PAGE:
They set out to explore the future of Test cricket, but stumbled into a murky world of secret ICC meetings, questionable financial governance and intimidation.

I ask Jarrod whether, given the growing awareness of corruption, drug abuse and dodgy dealing, sports journalists are now required to think more like news reporters.

“One of the things I love about writing on sport is that you always get the chance to write about other things within it,” he says.

“Business, power, race, politics, all of it is right there.

“The problem with many sports writers is that they started working when their job was turning up at a ground or a press conference and reporting what happened.

“You would hope the future involves more sports writers breaking stories and not fearing retribution (which does happen), that more people look into the bigger picture, not just the day-in day-out nature of it. But you could say the same of pretty much all of society.

“Sport is corrupt. It is poorly run. The best interests of the sport are not being looked after and there are tonnes of stories out there.

“Sport has never been this corrupt, and there are more sports journalists than ever before.

“Instead of just regurgitating content they should be questioning people and organisations.”

I became slightly obsessed with Jarrod and Sam when they teamed up as ‘Two pricks at the Ashes’ and later ‘The Chuck Fleetwood-Smiths’, trying not to corpse their way through a series of video blogs from Test grounds around the world.

Their mock homo-erotic relationship, and the simple fact that they appeared to be having the most tremendous fun, brightened up many a dark winter night.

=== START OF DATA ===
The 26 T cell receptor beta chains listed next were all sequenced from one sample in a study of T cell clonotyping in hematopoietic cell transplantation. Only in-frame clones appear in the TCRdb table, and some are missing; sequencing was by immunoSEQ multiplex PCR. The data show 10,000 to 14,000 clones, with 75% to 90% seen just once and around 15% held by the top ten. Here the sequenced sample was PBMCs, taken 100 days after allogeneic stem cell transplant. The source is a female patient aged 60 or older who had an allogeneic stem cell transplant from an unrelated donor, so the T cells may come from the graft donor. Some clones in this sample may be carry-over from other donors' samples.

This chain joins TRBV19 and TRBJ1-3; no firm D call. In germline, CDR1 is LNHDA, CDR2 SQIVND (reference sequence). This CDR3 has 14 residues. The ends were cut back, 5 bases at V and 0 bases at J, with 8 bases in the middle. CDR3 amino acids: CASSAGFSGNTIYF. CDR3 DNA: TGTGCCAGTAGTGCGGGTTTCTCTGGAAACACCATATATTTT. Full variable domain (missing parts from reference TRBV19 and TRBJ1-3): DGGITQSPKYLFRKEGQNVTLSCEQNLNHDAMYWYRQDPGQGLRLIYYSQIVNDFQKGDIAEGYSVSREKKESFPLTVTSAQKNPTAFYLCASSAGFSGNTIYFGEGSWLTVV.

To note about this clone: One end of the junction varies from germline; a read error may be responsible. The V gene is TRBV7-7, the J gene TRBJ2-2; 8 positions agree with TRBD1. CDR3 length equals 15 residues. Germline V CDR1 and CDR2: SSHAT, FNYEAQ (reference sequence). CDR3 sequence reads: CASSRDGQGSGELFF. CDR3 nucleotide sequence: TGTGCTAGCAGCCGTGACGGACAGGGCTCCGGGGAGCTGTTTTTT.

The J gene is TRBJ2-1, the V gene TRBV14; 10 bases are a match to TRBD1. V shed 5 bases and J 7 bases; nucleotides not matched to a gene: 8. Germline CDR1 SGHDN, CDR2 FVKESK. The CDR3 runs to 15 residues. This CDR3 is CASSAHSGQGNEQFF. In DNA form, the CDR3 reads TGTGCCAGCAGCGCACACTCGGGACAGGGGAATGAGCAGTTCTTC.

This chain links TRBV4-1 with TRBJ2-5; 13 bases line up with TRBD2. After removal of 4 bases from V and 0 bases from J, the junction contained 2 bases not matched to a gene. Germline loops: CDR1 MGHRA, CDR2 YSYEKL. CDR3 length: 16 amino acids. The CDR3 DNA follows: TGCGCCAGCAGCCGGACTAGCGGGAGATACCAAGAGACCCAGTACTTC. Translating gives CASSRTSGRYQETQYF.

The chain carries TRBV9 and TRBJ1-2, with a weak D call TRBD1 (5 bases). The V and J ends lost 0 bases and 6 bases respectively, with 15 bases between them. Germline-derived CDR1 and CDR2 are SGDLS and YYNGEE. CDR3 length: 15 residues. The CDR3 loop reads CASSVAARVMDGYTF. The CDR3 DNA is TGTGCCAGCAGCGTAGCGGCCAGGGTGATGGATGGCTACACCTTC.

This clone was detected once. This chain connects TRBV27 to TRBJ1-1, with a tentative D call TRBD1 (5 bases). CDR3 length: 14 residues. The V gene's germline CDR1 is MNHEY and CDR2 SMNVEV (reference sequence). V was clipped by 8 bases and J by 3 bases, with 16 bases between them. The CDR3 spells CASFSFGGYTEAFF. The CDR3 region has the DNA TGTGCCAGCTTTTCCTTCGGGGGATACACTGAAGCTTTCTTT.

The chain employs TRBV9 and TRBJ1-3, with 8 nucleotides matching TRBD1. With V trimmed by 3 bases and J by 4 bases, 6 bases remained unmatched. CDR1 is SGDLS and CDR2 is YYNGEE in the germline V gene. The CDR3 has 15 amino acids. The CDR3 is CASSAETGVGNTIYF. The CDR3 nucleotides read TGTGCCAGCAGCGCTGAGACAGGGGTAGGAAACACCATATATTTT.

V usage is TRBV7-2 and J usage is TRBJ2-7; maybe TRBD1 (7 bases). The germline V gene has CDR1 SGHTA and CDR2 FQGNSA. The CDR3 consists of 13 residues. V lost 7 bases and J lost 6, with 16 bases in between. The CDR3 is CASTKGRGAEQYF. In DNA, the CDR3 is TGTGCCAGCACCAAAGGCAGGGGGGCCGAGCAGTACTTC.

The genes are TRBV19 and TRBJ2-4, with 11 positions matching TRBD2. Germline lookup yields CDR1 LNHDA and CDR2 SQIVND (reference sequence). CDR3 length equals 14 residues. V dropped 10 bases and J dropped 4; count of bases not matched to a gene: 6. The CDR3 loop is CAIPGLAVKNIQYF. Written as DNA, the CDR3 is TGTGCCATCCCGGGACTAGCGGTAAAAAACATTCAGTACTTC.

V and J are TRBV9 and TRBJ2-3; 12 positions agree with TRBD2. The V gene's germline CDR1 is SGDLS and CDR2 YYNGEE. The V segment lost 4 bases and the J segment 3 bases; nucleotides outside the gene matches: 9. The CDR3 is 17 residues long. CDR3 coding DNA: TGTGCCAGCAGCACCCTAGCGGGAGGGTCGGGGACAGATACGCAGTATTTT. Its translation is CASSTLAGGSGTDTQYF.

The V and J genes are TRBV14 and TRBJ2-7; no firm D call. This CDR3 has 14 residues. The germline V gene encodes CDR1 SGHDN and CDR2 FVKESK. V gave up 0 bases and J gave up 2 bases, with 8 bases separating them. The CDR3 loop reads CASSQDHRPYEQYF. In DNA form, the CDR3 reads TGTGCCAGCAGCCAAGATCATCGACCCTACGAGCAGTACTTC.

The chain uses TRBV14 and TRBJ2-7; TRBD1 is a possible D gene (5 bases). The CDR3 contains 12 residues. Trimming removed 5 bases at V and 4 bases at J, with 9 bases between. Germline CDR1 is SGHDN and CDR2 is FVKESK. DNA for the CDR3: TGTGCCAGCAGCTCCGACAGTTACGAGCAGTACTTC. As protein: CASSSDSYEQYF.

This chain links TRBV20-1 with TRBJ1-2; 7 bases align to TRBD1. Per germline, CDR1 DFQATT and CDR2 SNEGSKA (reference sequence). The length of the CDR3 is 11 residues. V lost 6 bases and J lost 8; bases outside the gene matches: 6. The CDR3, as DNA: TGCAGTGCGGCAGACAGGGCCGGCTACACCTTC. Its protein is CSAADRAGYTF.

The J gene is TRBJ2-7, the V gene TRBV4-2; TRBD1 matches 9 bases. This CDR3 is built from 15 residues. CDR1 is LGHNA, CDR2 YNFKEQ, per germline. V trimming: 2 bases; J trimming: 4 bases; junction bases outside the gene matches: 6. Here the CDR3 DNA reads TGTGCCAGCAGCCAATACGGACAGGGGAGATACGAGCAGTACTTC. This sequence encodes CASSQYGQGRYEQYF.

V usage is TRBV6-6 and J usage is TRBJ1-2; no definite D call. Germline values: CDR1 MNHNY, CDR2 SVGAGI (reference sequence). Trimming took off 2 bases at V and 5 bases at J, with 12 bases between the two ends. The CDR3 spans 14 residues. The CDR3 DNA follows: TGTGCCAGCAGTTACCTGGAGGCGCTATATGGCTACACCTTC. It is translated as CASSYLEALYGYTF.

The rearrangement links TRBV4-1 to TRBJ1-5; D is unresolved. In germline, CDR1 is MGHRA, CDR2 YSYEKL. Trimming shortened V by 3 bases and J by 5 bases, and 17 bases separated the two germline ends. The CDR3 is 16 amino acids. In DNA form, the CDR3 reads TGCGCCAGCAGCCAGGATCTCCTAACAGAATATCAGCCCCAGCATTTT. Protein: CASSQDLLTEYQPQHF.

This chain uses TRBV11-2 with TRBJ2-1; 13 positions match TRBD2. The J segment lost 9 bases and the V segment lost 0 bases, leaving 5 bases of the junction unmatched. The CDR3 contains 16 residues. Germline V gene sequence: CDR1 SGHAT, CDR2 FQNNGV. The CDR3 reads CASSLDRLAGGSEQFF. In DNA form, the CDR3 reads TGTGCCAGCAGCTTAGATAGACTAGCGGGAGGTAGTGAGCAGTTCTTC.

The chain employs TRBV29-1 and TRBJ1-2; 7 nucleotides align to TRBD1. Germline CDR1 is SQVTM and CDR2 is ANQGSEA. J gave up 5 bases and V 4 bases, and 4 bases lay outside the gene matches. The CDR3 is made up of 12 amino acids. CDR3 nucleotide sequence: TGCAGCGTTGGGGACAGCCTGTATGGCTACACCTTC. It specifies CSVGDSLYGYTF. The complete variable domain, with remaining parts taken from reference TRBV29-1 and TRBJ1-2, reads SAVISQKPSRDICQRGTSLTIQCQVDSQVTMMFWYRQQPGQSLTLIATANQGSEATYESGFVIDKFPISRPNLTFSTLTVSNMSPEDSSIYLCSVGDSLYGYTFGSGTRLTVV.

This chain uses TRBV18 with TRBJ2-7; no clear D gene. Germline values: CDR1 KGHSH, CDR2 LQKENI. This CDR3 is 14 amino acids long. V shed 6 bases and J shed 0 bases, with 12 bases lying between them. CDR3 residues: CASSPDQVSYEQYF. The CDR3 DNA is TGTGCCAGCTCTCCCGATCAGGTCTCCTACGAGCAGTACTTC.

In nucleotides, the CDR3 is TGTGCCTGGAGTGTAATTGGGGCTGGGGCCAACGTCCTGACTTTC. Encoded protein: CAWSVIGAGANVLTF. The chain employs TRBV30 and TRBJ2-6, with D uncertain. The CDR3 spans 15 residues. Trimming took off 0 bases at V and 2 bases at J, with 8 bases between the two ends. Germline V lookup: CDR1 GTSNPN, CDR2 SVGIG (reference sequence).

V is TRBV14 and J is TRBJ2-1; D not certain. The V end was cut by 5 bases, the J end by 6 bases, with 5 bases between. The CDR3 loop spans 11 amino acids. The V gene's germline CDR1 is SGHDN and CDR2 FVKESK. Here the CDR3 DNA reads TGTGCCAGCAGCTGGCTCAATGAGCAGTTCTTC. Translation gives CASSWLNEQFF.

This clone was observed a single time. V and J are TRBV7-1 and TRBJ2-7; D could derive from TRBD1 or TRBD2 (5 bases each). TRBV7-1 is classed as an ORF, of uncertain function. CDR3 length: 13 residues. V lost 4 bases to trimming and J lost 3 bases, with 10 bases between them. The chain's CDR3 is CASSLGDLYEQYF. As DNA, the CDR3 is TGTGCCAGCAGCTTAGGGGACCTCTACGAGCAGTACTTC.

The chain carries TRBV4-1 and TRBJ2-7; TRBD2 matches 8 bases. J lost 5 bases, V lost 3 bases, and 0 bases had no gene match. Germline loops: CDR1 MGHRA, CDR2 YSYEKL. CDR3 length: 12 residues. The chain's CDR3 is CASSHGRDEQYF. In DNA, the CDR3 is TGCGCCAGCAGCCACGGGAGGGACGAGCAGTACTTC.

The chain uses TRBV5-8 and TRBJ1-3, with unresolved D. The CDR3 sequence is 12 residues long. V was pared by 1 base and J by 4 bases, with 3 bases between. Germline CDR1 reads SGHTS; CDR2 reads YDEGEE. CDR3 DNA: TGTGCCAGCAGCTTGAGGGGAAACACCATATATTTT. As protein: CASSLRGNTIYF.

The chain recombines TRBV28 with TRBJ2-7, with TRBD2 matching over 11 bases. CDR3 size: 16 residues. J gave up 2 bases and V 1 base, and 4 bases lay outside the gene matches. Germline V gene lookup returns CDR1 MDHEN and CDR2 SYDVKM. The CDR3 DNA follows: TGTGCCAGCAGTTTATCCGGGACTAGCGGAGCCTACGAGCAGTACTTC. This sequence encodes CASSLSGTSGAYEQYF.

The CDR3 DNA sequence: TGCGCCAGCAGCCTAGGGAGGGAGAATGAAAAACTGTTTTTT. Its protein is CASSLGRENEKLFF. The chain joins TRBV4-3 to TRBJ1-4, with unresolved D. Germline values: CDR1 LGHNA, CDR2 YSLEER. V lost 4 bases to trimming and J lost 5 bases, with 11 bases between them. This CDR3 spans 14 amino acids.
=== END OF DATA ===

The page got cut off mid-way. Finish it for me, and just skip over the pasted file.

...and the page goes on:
These days Jarrod is still hovering around the boundary edge, soaking up the atmosphere and putting the cricket into perspective with typical panache for readers of Cricinfo and listeners to his TalkSport podcast.

I’m interested to know whether, like many news reporters, the cricketing press pack are worried about the way the industry is heading.

“I think clickbait is dying a natural death at the moment,” he says.

“It will be replaced by something else, perhaps worse. The listicle is the thing now, but even that is not as full-on as it was a year or two ago.

“Long form has actually had something of a comeback, and I would say now there are more long articles written about cricket than at any time in history.

“I think what will go from cricket writing is match reports being the major form of writing.

“We can see the highlights now easier than ever before. What we need is the analysis, the context and the story.

“The best match reports often did this, but there is no need to give the entire story of a day’s play anymore, just take out what matters.”

Twenty20 has revolutionised the modern game, but it’s not just players and coaches who have had to adapt their approach.

Jarrod says a T20 match report is “about as important as a fart in a mooncup”, and believes journalists must keep pace as the game continues to evolve.

“The sport will dictate the changes and the writers and editors will follow,” he says.

“There won’t be many in the media leading the way, just like the administrators don’t lead the way.

“The sport leads, the rest follow.”

Follow Jarrod on Twitter here.